Tasty-looking crispy ducks available for purchase inside a restaurant on the streets in London's Chinatown. Thousands of people crowded the streets on Feb. 6 to celebrate the beginning of the Year of the Rabbit. (David Hodge/Stars and Stripes)
A lady tosses small goody bags taken from a decorated tree to onlookers in the streets of Chinatown in London as part of the many activities at the Chinese New Year festival. (David Hodge/Stars and Stripes)
A Chinese man dressed in colorful attire hands out brochures during the Chinese New Year festival in London. The rabbit ears on the man's head signify the start of the Year of the Rabbit on the Chinese calendar. (David Hodge/Stars and Stripes)
A silver-painted mime poses for pictures with some children at the 2011 Chinese New Year celebration in London on Feb. 6. (David Hodge/Stars and Stripes)
Huge crowds packed London’s Chinatown, Leicester Square and Trafalgar Square on Sunday to celebrate the Chinese New Year, which officially began three days earlier. The London Chinatown Chinese Association claimed 500,000 people attended the events in central London.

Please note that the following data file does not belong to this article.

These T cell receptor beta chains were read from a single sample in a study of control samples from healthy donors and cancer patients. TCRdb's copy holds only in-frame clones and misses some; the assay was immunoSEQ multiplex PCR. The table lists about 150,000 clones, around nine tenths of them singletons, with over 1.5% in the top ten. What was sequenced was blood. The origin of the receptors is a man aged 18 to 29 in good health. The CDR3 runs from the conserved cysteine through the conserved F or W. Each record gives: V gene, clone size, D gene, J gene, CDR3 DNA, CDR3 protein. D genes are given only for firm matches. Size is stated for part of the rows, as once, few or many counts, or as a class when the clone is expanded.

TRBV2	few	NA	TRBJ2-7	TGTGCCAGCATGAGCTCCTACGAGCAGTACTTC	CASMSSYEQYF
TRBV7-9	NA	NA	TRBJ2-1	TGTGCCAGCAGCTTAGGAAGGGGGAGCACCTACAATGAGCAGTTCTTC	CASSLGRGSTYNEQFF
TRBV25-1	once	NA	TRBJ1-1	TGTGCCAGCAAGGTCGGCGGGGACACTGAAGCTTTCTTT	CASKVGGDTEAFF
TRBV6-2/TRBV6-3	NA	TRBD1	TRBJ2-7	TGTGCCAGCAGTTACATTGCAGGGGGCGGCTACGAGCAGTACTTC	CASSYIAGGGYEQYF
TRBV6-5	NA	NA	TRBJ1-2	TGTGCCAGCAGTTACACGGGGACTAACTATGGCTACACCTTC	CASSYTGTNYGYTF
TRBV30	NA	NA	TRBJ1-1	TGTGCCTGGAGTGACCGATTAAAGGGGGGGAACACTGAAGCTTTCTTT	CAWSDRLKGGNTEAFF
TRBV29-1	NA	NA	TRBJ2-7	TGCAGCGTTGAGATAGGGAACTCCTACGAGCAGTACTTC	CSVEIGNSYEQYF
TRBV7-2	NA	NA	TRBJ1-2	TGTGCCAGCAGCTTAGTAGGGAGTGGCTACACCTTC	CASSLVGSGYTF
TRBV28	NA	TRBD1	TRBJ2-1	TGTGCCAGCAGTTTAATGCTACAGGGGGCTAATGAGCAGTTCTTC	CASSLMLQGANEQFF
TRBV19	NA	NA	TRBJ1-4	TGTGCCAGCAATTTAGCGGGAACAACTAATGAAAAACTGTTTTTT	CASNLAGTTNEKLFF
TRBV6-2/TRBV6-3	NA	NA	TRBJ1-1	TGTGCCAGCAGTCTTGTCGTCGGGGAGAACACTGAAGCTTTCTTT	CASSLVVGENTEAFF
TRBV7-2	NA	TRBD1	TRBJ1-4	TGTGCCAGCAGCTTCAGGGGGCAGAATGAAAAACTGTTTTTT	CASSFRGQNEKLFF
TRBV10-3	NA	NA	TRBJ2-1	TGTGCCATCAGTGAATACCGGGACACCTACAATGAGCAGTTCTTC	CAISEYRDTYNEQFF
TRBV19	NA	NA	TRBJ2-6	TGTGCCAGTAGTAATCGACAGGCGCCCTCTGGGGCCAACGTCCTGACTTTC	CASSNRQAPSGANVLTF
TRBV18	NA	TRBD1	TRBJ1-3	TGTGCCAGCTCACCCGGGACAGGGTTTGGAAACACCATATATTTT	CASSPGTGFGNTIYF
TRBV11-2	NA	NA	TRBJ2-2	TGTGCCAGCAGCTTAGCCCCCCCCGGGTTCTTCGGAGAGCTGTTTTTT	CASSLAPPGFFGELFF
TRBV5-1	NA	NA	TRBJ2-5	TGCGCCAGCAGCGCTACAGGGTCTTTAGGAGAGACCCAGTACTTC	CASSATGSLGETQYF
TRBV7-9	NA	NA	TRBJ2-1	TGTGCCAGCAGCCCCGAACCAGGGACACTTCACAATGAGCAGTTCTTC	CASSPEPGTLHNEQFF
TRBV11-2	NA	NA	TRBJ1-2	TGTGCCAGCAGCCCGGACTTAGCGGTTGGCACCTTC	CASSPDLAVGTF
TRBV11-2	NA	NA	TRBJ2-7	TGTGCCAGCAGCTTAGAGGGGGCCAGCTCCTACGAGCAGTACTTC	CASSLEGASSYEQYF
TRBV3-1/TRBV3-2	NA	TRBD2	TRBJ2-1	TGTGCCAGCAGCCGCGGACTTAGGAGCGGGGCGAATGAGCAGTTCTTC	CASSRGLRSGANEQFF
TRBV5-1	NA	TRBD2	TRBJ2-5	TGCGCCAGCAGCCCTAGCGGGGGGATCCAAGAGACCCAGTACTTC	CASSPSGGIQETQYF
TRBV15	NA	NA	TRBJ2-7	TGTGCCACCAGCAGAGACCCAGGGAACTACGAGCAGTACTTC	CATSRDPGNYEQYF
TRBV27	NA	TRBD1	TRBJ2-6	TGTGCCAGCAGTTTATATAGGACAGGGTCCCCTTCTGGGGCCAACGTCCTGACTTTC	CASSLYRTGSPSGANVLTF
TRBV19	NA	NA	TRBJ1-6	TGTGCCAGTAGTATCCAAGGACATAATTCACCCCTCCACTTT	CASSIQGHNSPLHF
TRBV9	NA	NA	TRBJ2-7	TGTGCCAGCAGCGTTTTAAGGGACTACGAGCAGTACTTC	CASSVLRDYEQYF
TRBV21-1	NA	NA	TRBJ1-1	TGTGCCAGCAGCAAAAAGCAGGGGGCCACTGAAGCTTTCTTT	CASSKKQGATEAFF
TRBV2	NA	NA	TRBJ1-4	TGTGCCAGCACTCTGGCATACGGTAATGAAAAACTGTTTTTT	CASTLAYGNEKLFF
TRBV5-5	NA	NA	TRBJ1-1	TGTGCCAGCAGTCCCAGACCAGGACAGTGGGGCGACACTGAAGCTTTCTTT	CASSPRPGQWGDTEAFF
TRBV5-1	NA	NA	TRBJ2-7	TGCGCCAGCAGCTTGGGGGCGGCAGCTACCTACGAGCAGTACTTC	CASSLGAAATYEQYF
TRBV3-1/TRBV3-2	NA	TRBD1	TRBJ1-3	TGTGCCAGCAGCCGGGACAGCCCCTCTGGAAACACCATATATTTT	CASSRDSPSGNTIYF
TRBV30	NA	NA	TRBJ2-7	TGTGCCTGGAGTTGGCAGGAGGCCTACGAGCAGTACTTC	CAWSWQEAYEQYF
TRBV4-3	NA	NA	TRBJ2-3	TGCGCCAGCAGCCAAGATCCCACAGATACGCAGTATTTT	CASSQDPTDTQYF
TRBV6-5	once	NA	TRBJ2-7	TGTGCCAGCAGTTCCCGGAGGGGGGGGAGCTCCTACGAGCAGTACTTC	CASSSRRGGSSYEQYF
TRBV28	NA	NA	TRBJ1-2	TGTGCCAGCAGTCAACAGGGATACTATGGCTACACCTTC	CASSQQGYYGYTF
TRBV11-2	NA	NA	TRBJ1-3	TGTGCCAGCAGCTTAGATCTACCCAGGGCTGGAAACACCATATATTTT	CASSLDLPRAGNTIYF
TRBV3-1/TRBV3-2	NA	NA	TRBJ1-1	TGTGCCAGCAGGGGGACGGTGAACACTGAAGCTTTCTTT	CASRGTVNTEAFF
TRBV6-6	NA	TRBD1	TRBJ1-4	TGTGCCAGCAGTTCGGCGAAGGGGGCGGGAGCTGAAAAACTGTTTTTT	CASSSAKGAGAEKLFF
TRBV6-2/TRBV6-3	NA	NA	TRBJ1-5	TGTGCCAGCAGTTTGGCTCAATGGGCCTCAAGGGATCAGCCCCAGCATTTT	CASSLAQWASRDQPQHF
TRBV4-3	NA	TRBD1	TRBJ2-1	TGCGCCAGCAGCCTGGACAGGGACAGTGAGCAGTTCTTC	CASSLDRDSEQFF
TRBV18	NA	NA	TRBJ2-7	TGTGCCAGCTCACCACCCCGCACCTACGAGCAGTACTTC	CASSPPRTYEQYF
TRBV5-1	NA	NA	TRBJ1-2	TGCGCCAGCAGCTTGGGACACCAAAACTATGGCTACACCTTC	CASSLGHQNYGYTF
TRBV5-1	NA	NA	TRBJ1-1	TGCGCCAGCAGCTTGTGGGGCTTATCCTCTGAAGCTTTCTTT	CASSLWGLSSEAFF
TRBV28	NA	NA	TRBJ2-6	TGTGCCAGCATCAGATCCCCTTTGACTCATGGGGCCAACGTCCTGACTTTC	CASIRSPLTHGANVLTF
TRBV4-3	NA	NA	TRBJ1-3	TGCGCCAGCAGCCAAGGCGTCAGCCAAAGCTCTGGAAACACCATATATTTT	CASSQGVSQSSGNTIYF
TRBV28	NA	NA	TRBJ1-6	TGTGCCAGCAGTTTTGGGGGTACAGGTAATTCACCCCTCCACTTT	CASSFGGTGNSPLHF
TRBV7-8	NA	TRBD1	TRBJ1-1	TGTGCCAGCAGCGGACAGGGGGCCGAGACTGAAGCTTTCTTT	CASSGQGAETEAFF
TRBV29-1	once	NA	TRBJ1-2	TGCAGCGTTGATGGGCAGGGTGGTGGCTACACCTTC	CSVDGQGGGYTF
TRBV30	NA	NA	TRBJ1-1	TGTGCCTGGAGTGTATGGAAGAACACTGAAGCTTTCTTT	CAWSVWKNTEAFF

This is the Year of the Rabbit, according to the Chinese zodiac calendar, which goes through a 12-year cycle with a different animal representing each year.
According to www.chinesezodiac.com, people born during the 2011 period will be, among other things, creativite, sensitive and compassionate. Traditionally, those born during the Year of the Rabbit are also said to be friendly and outgoing and prefer to avoid conflict, unlike those born during the just completed Year of the Tiger.